“…’Jpeg’ by Thomas Ruff…Read the reviews by Campany and Colberg and, if you haven’t already done so, use them to begin the contextual section of your learning log. Try to pick out the key points made by each writer. Write about 300 words.
Each reviewer is highly complimentary of the beauty of Thomas Ruff’s book, however they part company when discussing the meaning (and value) of the images. David Campany sees the images as challenging and intellectually stimulating, while Joerg Colberg does not!
Campany’s views are interesting. He sees the work as impersonal and unemotional, as we are distanced a little from the subject matter. He goes on to say “Indeed what is particular about Ruff’s work is its potent ability to solicit individual and global responses that cannot be entirely reconciled”. I think he is pondering on the large scale shocking subject matter, such as nine eleven, with the contradiction of our own personal emotional response. These images seem unemotional as they are seen through the filter of the pixel – a cold computer generated image. He then discusses the topic of found imagery, and how we relate to it, mentioning Dada, Surrealism and Cubism. There are some similarities to Picasso here – he and others experimented with multiple view points within a single image. (I’m not sure pixellated imagery takes things quite so far, but you can see a connection.) He points out that using archive material has a long history, and although “the pixel has replaced the grain of photographic film.” Company sees drama and tension in the interplay between the chaotic and dramatic subject matter the ‘abstract’ nature of the pixels.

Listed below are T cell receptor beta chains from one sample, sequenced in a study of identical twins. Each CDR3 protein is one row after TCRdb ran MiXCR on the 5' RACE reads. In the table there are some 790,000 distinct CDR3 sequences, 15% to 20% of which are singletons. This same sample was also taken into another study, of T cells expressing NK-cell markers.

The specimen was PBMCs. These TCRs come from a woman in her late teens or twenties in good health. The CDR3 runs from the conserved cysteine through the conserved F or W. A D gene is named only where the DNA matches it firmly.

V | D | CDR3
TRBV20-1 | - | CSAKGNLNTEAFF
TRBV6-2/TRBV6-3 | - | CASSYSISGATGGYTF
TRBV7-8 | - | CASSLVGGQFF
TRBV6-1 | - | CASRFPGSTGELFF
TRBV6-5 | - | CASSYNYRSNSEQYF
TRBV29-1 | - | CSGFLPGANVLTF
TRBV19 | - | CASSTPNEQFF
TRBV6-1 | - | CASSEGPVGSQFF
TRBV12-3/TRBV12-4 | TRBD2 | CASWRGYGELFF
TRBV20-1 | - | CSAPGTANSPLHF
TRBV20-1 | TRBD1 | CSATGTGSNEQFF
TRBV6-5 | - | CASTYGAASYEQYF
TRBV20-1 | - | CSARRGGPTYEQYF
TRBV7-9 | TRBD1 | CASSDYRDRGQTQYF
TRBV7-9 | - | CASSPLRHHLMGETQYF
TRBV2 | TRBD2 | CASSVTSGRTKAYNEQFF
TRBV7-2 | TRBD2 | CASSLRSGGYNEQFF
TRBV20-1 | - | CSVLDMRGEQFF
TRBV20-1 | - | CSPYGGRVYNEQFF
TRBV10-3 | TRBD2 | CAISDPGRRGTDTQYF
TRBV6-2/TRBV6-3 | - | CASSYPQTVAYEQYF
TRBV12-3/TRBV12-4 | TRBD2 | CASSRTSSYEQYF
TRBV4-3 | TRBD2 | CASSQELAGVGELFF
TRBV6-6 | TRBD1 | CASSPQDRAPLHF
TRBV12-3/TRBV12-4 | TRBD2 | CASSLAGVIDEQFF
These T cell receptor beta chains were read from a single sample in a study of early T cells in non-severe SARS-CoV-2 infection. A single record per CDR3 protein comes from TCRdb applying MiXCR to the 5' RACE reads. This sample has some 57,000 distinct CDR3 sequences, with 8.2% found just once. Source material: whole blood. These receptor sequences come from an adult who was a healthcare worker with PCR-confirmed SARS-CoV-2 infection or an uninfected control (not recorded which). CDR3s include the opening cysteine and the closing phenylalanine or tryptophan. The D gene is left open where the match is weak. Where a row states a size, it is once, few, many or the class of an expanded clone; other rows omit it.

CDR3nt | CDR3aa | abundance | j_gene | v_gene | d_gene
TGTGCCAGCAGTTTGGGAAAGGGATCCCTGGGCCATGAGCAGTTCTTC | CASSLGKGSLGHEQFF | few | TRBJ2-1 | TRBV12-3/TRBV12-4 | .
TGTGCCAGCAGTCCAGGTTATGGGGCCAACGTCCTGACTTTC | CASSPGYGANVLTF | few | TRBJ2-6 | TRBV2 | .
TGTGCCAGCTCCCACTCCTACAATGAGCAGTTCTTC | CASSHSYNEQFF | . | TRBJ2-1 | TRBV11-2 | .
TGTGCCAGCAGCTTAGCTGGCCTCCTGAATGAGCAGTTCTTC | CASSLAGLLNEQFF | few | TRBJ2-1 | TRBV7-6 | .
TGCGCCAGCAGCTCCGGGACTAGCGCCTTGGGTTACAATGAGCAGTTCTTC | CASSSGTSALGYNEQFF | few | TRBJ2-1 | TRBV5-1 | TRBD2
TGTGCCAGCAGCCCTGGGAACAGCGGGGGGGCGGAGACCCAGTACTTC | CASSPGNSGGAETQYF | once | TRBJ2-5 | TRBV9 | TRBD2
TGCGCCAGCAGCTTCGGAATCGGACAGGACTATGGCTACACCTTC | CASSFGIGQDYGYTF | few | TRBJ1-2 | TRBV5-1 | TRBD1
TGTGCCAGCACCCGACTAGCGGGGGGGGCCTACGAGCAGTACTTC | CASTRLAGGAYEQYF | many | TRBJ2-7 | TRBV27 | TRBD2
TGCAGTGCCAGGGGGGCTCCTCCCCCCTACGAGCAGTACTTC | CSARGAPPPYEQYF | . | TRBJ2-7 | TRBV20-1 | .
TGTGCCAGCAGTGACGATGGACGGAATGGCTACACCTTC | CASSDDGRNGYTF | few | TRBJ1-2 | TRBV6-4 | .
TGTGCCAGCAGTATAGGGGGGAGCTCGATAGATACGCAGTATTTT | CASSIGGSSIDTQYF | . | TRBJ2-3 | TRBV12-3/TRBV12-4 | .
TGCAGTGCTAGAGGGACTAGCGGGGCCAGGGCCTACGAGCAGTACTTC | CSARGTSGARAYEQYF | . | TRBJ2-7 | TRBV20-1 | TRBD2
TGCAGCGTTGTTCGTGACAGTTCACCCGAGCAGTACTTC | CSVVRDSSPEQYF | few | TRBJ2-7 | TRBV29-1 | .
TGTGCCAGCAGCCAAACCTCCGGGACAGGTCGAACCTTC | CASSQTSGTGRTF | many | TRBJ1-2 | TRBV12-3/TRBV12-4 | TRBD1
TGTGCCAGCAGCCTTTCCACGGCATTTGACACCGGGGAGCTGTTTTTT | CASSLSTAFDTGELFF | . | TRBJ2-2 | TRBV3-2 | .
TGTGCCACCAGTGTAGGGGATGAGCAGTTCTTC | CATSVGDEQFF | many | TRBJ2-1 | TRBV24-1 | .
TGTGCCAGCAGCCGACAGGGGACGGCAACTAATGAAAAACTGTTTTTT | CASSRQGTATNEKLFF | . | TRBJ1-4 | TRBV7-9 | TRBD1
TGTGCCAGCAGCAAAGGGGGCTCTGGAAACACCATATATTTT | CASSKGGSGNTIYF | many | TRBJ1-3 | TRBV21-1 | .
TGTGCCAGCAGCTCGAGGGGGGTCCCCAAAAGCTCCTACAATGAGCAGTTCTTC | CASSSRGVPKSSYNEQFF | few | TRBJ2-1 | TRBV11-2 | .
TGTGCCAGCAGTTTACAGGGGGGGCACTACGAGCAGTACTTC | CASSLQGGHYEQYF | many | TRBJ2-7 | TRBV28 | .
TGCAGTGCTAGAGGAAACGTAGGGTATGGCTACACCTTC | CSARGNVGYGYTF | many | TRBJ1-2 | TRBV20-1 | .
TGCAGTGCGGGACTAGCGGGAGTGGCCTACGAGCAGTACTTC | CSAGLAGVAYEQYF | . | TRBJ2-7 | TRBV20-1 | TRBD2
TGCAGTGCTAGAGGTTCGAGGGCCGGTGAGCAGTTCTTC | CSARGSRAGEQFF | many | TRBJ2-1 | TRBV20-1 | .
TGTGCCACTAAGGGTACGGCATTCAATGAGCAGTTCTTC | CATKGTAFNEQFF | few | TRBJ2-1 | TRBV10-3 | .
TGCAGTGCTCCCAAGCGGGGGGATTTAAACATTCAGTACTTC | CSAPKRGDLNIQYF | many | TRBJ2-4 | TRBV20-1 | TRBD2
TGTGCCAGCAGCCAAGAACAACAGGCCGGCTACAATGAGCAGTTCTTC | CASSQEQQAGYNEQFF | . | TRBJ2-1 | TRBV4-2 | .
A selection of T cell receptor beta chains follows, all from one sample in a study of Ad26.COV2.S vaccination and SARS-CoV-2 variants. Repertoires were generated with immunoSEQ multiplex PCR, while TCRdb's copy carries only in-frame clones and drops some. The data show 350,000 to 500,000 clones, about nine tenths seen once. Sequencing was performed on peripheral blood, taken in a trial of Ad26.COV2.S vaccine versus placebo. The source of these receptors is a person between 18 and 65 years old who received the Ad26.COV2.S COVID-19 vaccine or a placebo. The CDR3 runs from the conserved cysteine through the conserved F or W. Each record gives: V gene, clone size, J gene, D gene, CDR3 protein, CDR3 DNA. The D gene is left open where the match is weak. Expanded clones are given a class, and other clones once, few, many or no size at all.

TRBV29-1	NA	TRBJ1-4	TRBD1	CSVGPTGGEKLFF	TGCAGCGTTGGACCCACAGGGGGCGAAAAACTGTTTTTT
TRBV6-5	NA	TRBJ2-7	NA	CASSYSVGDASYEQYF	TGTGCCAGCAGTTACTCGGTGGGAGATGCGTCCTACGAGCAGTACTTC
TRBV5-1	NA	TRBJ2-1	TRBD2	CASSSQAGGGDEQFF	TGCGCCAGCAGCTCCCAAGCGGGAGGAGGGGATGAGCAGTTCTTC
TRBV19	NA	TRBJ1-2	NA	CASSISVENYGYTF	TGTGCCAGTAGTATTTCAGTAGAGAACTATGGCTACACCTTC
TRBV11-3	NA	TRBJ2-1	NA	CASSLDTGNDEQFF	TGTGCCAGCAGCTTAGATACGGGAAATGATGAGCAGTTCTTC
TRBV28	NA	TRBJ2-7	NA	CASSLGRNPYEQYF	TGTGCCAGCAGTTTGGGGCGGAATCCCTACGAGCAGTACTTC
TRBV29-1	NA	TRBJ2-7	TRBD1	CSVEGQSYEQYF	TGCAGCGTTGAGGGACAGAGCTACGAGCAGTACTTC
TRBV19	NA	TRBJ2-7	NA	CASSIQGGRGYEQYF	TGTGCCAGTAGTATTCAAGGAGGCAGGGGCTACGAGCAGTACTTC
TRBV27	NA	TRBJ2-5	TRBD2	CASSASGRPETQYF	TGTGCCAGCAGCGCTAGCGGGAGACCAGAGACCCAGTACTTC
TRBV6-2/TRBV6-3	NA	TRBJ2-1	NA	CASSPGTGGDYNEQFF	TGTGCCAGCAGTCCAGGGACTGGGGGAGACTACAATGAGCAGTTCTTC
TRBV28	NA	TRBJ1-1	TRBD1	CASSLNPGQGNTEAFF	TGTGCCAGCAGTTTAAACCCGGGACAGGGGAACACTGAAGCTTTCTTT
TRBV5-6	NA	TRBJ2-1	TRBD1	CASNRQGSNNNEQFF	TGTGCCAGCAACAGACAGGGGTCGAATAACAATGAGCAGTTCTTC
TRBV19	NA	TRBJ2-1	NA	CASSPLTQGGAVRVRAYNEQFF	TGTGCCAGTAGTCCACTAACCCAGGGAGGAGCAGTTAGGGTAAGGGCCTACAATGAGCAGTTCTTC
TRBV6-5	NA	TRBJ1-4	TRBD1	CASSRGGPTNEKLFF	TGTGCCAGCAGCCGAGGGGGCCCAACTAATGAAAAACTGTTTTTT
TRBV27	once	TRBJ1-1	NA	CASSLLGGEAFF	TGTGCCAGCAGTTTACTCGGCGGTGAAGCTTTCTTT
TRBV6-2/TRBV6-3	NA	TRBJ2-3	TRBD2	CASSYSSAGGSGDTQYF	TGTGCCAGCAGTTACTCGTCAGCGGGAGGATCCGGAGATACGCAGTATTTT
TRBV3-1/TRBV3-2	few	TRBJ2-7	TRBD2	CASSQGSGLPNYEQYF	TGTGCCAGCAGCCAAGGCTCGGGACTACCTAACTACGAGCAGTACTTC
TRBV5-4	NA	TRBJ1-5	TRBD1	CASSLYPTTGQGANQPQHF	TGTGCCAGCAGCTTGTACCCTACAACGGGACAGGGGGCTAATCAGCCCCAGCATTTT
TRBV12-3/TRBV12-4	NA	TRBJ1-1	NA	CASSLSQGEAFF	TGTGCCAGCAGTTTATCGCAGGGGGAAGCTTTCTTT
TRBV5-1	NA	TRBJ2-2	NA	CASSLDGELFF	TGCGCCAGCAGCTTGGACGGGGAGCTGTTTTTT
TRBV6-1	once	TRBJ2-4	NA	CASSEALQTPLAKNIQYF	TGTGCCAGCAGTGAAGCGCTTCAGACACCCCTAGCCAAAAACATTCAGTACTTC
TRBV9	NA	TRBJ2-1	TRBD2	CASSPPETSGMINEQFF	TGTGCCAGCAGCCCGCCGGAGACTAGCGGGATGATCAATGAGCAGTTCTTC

Colberg disagrees, and I can’t help sympathising with his rather more skeptical views! He begins by saying he’s not going to debate whether this book can really be called photography, because they are mostly found images. As I’m entirely new to this subject, I haven’t thought about what might be defined as photography, but its interesting that some photographers like to work with found imagery. He then gives a brief explanation about the inspiration behind the book, and how he responded to it most in print (rather than large images in a gallery). Then he proceeds to the main point of his argument, which is really “so what?”. He feels they are simply beautiful images, making the rather obvious point that poor quality computer images are pixellated.
I can see both points of view really…I think most of us read modern imagery as almost more shocking and dramatic because the image quality is poor. It implies that something happened which is so awful that there was no time to set up an artistic, calm scene. It can seem elusive – like its been rescued from a distant place. A bit like a very important letter or package thats been beaten up in the post and survived fire or flood to reach you. On the other hand, if you re-use shocking imagery it will imply intellectual depth, but we should question if there really is any! Could an artist just be exploiting awful shocking events as a short cut to telling us they are really serious and heavy weight without really saying anything profound? Well, Colberg seems to think so, and I kind of agree. (Sorry!)